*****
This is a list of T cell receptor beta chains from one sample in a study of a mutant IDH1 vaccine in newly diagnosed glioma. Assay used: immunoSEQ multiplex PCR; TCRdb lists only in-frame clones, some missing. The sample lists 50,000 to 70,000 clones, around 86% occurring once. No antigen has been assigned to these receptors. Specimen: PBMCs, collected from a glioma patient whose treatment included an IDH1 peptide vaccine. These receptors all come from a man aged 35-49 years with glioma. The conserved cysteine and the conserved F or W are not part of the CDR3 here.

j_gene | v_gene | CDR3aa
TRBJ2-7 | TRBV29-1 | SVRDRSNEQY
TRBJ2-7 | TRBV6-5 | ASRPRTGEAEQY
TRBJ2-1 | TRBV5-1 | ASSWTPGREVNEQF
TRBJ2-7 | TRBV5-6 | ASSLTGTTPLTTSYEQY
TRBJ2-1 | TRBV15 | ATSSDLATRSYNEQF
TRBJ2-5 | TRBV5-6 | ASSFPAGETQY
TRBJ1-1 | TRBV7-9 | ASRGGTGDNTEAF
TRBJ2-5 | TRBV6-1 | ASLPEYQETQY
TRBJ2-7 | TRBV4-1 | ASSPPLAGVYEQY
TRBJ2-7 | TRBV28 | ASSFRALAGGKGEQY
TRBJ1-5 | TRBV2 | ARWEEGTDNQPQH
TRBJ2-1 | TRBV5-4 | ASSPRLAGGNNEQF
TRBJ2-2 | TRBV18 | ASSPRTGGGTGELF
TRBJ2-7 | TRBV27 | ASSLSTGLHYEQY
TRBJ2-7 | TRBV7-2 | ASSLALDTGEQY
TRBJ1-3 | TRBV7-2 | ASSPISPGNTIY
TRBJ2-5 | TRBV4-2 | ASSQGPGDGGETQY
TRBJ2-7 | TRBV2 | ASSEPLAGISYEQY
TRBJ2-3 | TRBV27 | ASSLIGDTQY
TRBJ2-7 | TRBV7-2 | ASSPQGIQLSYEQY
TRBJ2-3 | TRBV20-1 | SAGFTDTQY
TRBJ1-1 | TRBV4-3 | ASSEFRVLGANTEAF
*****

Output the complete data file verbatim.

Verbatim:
This is a list of T cell receptor beta chains from one sample in a study of a mutant IDH1 vaccine in newly diagnosed glioma. Assay used: immunoSEQ multiplex PCR; TCRdb lists only in-frame clones, some missing. The sample lists 50,000 to 70,000 clones, around 86% occurring once. No antigen has been assigned to these receptors. Specimen: PBMCs, collected from a glioma patient whose treatment included an IDH1 peptide vaccine. These receptors all come from a man aged 35-49 years with glioma. The conserved cysteine and the conserved F or W are not part of the CDR3 here.

j_gene | v_gene | CDR3aa
TRBJ2-7 | TRBV29-1 | SVRDRSNEQY
TRBJ2-7 | TRBV6-5 | ASRPRTGEAEQY
TRBJ2-1 | TRBV5-1 | ASSWTPGREVNEQF
TRBJ2-7 | TRBV5-6 | ASSLTGTTPLTTSYEQY
TRBJ2-1 | TRBV15 | ATSSDLATRSYNEQF
TRBJ2-5 | TRBV5-6 | ASSFPAGETQY
TRBJ1-1 | TRBV7-9 | ASRGGTGDNTEAF
TRBJ2-5 | TRBV6-1 | ASLPEYQETQY
TRBJ2-7 | TRBV4-1 | ASSPPLAGVYEQY
TRBJ2-7 | TRBV28 | ASSFRALAGGKGEQY
TRBJ1-5 | TRBV2 | ARWEEGTDNQPQH
TRBJ2-1 | TRBV5-4 | ASSPRLAGGNNEQF
TRBJ2-2 | TRBV18 | ASSPRTGGGTGELF
TRBJ2-7 | TRBV27 | ASSLSTGLHYEQY
TRBJ2-7 | TRBV7-2 | ASSLALDTGEQY
TRBJ1-3 | TRBV7-2 | ASSPISPGNTIY
TRBJ2-5 | TRBV4-2 | ASSQGPGDGGETQY
TRBJ2-7 | TRBV2 | ASSEPLAGISYEQY
TRBJ2-3 | TRBV27 | ASSLIGDTQY
TRBJ2-7 | TRBV7-2 | ASSPQGIQLSYEQY
TRBJ2-3 | TRBV20-1 | SAGFTDTQY
TRBJ1-1 | TRBV4-3 | ASSEFRVLGANTEAF